Bunny Care Guide: How To Discipline Your Rabbit
One of the first things you'll realize as a bunny owner is that your bunny is quite naughty. Rabbits are always sticking their noses into things they shouldn't, chewing things they shouldn't and biting that which they shouldn't, which sometimes includes you.
When dealing with rabbits, the best discipline is prevention, or as the old wives would say, an ounce of prevention is worth a pound of cure. If you have things you don't want your rabbit to chew on, get them out of the way. If you leave your new pants on the floor where bunny can get at them and subsequently chew enough holes in them to make them more like a sieve than pants, then really it's your own fault. (And yes, that was on one occasion, my fault.)
Bunny proofing the areas your rabbit is allowed in is the first step to effective control of your rabbit's behavior. However, no matter how much you bunny proof, it is almost certain that your rabbit will find naughty things to do, so you really do need to come up with some strategy of coping in those situations.
The first thing you shouldn't do, is hit them in any fashion. A rabbit will not construe any form of smack as a constructive comment on their behavior, instead they will become angry, affronted, and possibly even more aggressive. It is difficult enough to establish a good relationship with a rabbit when you treat it as if it were the king or queen of the world, let alone if you dare lay a hand upon it.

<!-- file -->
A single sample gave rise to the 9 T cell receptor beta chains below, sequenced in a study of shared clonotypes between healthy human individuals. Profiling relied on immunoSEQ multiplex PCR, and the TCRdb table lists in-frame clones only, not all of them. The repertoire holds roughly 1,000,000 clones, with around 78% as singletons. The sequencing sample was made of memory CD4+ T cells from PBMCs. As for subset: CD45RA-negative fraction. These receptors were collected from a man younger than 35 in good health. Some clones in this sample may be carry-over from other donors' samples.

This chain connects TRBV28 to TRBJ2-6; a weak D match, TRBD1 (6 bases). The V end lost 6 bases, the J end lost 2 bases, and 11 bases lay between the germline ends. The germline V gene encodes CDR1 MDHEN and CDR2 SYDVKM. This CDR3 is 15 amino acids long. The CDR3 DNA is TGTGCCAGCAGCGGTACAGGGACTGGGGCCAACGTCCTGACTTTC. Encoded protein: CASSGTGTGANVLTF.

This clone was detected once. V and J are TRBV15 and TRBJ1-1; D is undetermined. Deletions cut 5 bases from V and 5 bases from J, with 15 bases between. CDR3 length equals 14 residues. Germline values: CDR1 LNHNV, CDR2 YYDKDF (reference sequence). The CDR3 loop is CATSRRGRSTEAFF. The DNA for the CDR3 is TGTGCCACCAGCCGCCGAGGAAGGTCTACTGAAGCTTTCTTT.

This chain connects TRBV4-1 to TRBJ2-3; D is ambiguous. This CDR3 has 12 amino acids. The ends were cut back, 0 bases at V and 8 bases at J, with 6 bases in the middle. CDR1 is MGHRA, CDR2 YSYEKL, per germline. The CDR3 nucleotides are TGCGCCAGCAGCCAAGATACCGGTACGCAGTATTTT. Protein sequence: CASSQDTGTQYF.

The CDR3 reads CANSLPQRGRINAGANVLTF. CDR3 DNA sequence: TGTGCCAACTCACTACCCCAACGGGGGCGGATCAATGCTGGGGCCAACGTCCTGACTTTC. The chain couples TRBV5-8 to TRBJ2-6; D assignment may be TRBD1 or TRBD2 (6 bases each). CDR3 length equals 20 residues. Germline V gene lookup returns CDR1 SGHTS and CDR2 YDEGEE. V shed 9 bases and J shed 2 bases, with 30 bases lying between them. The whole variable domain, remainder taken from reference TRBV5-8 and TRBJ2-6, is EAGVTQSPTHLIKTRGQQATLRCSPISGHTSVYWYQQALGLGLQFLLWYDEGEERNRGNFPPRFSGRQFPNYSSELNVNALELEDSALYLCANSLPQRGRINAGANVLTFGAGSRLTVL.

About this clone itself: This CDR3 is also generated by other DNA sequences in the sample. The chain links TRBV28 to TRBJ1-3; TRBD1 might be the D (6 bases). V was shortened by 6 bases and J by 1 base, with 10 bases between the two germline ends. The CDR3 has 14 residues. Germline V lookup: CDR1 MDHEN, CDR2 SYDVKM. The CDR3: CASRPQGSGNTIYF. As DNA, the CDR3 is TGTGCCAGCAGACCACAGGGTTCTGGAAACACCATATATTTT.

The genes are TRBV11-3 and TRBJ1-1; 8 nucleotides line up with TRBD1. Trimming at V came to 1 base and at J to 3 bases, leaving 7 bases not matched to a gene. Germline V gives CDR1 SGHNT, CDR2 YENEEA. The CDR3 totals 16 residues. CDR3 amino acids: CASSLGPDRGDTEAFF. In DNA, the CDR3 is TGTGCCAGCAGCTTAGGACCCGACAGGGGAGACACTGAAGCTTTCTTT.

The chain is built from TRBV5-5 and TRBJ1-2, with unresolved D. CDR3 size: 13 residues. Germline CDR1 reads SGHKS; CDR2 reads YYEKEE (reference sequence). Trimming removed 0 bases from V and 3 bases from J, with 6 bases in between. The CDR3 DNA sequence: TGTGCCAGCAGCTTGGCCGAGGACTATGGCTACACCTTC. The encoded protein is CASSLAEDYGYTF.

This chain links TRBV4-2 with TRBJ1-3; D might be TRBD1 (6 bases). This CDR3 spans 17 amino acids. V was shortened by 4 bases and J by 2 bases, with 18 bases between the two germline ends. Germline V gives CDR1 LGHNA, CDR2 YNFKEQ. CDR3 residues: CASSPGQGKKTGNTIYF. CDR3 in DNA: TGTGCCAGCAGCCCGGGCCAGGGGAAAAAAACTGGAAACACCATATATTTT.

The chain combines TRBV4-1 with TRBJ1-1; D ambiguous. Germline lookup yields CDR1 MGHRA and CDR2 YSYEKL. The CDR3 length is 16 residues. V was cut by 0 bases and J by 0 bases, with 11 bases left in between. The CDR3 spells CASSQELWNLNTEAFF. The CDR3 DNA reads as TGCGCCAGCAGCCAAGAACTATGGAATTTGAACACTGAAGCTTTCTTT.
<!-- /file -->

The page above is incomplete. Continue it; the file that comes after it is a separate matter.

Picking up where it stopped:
Rabbits aren't dogs, they're not going to really learn a great deal of English commands. 'NO' can be quite effective, although it is more a case of tone and pitch being indicators of trouble rather than any recognition of the word itself. If your rabbit bites you, a shrill squeal can be an effective deterrent, and clapping your hands or shouting are also good ways to get a bunny to stop the activity it is engaging in. You may be the recipient of some dirty looks and foot stamps for your effrontery, but the bunny will at least have ceased the activity.
You can also try turning your back on your rabbit, and/or stamping your foot as they do. These are powerful indicators of disdain in the rabbit world, and should your rabbit care what you think, they may be quite effective.
To conclude, it is probably best to think of your bunny as a small, haughty, cyclonic force of nature. You can corral it and provide it with outlets upon which to vent, such as toys, which are very important unless you want your bunny chewing the skirting or other household fixtures. You can cease behavior on a one off basis by the hand clapping or no shouting method, but at the end of the day, disciplining a rabbit is like herding cats, or houseflies, whichever is harder.
This article is accurate and true to the best of the author’s knowledge. It is not meant to substitute for diagnosis, prognosis, treatment, prescription, or formal and individualized advice from a veterinary medical professional. Animals exhibiting signs and symptoms of distress should be seen by a veterinarian immediately.